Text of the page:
Toronto International Film Festival: Meet the Monsters
|© 2012 - The Weinstein Company|
|Joaquin Phoenix in The Master|
First and foremost, there was The Master, which had its North American premiere the first weekend, setting a bar that nothing I saw after could clear. Haunted by the mythic opulence of mid-century Hollywood, it evokes a Scientology-like cult as a sideshow, convincing followers they can step into movie-like visions of their own past through methods that mimic the method of Stanislavski and Strasberg, brought into the movies of the day by mid-century stars such as Marlon Brando and Marilyn Monroe. It's also a psych exam of a nation fresh off a triumph as superheroes on the international stage, pulling together a dream future in the wake of incomprehensible horrors and unparalleled victory. What happens when you don't, or can't, conform to a collective dream?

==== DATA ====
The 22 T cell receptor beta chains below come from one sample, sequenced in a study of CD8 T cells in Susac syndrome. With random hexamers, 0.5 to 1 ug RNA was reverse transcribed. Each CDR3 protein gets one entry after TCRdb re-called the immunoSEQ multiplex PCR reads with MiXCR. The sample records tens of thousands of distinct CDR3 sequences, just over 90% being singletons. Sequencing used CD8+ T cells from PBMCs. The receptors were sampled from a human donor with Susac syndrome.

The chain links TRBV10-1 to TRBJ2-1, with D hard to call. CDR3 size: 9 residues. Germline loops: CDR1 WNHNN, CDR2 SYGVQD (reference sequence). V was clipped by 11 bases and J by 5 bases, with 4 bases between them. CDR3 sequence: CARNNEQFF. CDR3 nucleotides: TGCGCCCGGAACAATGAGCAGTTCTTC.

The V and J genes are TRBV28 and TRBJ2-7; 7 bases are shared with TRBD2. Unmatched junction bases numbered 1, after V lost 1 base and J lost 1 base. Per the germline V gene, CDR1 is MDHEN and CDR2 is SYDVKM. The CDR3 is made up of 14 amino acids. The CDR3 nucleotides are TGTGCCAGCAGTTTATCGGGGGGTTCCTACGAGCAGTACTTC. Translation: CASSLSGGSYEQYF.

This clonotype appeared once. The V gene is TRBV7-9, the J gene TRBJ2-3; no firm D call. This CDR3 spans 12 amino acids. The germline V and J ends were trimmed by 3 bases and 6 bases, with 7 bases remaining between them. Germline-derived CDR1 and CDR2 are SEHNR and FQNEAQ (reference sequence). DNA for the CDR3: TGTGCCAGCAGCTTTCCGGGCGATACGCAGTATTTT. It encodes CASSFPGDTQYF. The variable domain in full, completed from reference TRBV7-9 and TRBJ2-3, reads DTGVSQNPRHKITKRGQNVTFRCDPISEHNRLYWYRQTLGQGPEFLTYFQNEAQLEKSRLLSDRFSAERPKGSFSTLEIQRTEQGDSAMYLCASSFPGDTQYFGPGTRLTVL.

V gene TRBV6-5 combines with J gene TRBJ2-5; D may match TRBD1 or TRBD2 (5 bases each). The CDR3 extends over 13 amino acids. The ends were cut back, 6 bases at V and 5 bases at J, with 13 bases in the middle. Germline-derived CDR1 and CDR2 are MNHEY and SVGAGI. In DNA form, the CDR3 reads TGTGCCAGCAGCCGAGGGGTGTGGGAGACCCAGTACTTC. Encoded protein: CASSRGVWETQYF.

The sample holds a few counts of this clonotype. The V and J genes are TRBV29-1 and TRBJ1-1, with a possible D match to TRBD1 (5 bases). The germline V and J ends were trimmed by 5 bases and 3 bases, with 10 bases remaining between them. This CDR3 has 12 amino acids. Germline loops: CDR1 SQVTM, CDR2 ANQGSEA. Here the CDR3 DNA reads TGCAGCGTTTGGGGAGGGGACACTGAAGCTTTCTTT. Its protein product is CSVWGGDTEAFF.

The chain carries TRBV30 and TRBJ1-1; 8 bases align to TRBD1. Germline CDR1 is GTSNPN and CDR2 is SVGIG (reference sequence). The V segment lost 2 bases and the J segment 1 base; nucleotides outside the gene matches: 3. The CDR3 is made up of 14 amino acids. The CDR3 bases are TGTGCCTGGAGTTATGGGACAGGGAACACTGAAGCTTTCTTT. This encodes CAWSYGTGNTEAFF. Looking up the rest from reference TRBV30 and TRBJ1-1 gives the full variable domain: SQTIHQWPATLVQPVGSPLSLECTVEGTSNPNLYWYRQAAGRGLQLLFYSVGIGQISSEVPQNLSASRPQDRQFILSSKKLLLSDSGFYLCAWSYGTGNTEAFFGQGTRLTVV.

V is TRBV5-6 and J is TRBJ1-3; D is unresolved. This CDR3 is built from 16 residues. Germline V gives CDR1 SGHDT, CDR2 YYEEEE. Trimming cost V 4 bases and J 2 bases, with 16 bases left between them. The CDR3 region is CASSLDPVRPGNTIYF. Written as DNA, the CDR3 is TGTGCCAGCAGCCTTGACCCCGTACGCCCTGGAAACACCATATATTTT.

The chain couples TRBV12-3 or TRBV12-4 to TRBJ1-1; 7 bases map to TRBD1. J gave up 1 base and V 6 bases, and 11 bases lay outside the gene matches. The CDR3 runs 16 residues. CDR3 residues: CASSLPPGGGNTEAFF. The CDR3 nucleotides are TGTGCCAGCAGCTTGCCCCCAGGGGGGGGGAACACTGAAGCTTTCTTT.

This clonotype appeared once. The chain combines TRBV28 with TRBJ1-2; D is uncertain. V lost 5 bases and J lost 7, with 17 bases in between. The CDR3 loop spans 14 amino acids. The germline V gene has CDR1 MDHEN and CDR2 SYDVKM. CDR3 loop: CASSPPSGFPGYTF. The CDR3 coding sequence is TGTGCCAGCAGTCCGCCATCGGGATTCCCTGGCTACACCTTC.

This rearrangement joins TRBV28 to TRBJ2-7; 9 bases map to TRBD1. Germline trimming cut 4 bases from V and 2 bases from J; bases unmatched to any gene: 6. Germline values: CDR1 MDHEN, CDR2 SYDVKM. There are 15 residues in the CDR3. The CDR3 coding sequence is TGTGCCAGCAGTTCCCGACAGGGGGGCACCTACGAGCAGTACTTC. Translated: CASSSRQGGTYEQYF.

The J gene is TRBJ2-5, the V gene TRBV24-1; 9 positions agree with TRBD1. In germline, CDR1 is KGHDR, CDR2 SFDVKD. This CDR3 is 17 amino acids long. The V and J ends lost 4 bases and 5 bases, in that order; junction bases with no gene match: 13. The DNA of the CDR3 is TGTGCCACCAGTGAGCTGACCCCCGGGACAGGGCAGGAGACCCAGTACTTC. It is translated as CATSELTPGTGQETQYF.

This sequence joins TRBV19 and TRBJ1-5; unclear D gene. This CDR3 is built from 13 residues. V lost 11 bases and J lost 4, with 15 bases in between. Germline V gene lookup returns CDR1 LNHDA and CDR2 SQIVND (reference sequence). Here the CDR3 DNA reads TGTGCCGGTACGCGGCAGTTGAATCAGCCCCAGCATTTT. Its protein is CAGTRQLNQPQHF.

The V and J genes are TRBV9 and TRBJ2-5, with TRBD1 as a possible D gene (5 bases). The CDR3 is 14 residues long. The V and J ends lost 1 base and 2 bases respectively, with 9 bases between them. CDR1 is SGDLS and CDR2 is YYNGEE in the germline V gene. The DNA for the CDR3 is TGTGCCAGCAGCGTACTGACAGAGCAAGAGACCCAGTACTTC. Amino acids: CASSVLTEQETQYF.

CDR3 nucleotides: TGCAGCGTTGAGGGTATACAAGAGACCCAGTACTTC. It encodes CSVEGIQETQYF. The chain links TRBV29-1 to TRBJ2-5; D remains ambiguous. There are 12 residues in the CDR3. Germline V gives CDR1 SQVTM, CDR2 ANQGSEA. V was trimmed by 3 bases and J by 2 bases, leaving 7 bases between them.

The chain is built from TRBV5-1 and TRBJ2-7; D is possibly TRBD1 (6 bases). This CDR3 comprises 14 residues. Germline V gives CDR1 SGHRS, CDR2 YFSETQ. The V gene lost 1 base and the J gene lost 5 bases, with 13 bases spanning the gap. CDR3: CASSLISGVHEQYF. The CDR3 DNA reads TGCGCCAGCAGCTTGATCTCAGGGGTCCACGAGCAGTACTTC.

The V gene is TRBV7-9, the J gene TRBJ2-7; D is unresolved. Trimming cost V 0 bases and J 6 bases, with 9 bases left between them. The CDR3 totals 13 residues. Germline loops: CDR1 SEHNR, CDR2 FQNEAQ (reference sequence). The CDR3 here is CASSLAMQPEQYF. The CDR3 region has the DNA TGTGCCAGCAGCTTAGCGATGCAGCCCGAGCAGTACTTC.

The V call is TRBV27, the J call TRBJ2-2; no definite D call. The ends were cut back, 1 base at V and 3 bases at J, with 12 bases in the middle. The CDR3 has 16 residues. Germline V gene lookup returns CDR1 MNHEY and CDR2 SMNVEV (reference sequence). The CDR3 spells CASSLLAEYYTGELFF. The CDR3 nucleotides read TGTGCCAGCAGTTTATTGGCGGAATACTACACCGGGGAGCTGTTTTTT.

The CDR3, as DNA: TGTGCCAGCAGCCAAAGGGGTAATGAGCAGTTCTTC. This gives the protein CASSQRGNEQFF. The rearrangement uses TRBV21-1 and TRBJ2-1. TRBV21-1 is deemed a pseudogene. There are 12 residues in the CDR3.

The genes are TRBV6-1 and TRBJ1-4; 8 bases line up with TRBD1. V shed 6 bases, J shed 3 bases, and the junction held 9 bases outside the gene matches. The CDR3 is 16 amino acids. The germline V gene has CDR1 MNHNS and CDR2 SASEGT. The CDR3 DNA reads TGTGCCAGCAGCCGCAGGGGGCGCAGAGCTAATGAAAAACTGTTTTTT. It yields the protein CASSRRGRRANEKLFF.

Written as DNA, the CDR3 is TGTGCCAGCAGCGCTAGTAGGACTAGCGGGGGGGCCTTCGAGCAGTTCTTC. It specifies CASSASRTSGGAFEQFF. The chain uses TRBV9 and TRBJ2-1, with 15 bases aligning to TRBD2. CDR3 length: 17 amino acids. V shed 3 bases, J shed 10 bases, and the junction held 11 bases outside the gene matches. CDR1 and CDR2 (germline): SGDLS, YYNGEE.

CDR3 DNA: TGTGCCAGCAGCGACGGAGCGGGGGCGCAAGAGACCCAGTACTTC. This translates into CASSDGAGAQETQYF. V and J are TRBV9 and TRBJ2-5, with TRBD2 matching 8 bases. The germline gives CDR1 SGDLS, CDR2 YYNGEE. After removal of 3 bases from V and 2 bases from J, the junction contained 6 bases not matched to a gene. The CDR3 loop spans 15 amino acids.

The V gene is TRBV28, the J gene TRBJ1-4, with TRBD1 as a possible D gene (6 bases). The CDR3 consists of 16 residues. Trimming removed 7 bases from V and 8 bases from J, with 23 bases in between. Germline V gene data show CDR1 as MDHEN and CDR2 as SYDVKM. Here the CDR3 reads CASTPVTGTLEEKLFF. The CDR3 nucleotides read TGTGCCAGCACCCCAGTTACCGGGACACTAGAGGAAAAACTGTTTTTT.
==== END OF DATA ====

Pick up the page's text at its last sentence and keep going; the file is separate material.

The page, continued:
If The Master is a journey inside a national identity just after that nation has been crowned the kings of the world, the nonfiction hybrid The Last Time I Saw Macao is, perhaps, the inverse: a document of a former colony made by descendants of its former colonizer (Portuguese filmmakers João Pedro Rodrigues and João Rui Guerra da Mata), and a drama about a loss of control. Hollywood's reach is felt here, too: Directly referencing Josef Von Sternberg's Jane Russell-starring Macao and the genre of cabaret noir, it's a travel essay made narrative by the appropriation of tropes of classic movies.